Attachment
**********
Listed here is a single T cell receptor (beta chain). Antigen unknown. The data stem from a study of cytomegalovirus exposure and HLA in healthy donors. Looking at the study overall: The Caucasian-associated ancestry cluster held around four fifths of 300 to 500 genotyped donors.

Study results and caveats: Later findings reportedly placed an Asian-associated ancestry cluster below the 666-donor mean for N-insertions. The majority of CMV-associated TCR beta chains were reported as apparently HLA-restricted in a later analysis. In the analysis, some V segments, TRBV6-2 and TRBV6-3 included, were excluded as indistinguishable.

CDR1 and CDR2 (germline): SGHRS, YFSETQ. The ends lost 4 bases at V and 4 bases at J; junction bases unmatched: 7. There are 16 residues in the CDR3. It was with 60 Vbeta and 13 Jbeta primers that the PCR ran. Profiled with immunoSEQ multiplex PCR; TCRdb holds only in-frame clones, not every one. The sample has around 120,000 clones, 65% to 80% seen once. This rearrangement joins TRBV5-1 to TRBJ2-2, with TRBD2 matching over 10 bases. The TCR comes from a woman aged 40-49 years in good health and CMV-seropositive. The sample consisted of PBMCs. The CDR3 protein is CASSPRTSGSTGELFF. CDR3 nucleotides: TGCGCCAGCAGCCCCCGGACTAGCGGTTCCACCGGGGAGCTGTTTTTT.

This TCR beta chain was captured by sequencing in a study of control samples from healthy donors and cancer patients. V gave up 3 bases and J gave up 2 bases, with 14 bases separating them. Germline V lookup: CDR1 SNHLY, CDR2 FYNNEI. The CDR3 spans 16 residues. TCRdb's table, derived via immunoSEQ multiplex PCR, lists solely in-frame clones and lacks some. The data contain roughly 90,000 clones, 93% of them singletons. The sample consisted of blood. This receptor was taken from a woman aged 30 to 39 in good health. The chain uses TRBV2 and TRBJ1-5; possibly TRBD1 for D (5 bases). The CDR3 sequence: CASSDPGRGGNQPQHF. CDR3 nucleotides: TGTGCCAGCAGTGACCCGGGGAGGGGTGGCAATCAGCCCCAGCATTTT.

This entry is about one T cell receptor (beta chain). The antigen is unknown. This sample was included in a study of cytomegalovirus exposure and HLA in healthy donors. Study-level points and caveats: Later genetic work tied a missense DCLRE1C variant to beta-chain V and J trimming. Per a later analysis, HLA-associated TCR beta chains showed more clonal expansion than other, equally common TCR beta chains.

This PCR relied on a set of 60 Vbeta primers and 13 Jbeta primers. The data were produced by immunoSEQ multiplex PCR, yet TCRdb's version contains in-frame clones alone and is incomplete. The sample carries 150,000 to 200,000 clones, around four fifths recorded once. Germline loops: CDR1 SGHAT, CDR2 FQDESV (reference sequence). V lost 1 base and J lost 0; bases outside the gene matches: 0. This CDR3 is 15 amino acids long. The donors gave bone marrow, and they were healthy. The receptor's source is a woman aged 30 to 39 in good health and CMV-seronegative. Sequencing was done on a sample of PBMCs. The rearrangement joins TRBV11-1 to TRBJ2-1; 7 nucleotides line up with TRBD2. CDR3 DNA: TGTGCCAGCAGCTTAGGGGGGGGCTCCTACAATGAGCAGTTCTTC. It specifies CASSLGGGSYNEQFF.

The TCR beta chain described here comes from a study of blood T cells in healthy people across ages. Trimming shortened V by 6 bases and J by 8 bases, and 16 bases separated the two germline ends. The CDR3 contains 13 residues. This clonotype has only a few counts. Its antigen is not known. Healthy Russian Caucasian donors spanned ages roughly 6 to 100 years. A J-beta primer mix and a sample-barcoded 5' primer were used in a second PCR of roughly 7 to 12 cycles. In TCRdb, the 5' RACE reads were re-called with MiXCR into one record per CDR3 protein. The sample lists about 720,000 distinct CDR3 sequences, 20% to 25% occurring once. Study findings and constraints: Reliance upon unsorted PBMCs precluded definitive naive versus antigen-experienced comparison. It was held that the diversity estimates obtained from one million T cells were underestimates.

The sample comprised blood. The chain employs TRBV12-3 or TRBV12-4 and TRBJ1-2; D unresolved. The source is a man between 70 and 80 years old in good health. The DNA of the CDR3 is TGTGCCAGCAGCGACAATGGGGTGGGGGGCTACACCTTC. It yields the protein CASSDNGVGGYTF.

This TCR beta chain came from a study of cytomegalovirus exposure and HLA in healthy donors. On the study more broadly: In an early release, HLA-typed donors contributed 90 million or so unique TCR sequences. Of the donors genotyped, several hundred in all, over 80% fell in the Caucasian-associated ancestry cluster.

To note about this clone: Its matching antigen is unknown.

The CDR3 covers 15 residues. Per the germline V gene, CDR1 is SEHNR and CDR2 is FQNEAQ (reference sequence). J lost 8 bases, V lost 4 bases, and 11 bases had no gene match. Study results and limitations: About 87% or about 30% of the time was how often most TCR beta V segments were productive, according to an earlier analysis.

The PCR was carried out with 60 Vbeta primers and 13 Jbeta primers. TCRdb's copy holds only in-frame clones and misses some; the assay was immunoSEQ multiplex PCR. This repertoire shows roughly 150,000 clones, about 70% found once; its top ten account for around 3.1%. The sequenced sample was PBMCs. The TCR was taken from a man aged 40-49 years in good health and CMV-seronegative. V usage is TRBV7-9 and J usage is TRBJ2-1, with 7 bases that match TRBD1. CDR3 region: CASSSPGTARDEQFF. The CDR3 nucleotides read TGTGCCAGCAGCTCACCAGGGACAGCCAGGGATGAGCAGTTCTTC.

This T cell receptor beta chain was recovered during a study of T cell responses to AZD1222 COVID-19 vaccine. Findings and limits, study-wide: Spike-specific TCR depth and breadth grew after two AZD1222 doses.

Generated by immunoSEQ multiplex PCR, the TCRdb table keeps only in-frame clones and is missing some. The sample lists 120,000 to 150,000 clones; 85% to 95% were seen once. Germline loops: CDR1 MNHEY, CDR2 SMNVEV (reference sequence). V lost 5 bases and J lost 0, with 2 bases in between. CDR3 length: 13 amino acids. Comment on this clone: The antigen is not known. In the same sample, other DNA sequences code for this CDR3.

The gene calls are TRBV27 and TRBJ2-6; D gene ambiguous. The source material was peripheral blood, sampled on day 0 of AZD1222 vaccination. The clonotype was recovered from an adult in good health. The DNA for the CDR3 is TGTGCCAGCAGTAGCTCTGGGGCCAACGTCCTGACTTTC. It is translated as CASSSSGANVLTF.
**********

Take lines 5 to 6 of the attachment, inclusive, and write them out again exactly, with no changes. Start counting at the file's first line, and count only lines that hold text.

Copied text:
This entry is about one T cell receptor (beta chain). The antigen is unknown. This sample was included in a study of cytomegalovirus exposure and HLA in healthy donors. Study-level points and caveats: Later genetic work tied a missense DCLRE1C variant to beta-chain V and J trimming. Per a later analysis, HLA-associated TCR beta chains showed more clonal expansion than other, equally common TCR beta chains.

This PCR relied on a set of 60 Vbeta primers and 13 Jbeta primers. The data were produced by immunoSEQ multiplex PCR, yet TCRdb's version contains in-frame clones alone and is incomplete. The sample carries 150,000 to 200,000 clones, around four fifths recorded once. Germline loops: CDR1 SGHAT, CDR2 FQDESV (reference sequence). V lost 1 base and J lost 0; bases outside the gene matches: 0. This CDR3 is 15 amino acids long. The donors gave bone marrow, and they were healthy. The receptor's source is a woman aged 30 to 39 in good health and CMV-seronegative. Sequencing was done on a sample of PBMCs. The rearrangement joins TRBV11-1 to TRBJ2-1; 7 nucleotides line up with TRBD2. CDR3 DNA: TGTGCCAGCAGCTTAGGGGGGGGCTCCTACAATGAGCAGTTCTTC. It specifies CASSLGGGSYNEQFF.